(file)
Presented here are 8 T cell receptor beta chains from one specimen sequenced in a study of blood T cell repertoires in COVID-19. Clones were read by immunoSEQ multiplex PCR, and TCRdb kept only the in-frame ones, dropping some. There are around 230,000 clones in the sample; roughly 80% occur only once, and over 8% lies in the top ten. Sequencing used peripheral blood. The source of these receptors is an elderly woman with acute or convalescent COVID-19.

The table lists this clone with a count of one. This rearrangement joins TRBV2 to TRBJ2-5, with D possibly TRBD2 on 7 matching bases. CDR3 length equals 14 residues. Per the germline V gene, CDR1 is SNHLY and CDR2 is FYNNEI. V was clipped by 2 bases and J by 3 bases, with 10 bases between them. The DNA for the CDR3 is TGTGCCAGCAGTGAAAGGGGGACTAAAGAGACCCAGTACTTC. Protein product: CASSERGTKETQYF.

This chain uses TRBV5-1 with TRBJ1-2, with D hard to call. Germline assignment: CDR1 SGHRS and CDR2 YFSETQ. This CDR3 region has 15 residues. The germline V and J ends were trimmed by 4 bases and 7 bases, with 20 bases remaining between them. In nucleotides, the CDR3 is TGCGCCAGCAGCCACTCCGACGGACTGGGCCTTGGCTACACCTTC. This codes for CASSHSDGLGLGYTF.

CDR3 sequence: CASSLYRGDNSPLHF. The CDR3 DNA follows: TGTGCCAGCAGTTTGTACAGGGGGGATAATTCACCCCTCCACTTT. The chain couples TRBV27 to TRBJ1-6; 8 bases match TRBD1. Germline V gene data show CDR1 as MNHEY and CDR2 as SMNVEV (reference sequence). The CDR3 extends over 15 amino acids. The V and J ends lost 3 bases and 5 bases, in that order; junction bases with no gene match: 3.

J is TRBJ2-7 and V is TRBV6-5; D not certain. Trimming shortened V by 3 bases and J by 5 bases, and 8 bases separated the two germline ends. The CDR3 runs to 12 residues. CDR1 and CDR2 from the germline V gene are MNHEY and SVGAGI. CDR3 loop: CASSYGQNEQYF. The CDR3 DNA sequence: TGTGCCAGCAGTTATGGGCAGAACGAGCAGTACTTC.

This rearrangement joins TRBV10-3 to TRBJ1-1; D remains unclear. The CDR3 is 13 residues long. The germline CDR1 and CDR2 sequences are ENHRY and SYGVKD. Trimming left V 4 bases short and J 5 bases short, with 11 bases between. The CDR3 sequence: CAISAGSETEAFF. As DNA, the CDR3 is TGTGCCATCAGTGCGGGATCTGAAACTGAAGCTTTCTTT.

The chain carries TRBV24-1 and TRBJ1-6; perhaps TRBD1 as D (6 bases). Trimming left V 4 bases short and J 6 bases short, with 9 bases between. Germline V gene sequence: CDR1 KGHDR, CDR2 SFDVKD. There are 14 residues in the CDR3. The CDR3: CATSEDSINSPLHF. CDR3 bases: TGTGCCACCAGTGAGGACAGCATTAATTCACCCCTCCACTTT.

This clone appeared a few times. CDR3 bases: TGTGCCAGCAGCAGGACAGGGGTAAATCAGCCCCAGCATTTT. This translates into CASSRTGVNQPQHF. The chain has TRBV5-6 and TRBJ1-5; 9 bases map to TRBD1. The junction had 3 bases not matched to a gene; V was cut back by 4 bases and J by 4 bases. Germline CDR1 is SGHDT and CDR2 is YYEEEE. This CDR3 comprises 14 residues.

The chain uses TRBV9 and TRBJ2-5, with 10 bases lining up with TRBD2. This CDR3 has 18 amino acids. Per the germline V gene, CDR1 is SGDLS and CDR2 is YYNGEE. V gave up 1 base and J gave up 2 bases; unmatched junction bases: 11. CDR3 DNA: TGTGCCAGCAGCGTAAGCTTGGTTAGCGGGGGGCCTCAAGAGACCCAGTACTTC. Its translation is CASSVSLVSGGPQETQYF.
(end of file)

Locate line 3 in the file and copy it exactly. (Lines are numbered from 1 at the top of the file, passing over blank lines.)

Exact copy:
This chain uses TRBV5-1 with TRBJ1-2, with D hard to call. Germline assignment: CDR1 SGHRS and CDR2 YFSETQ. This CDR3 region has 15 residues. The germline V and J ends were trimmed by 4 bases and 7 bases, with 20 bases remaining between them. In nucleotides, the CDR3 is TGCGCCAGCAGCCACTCCGACGGACTGGGCCTTGGCTACACCTTC. This codes for CASSHSDGLGLGYTF.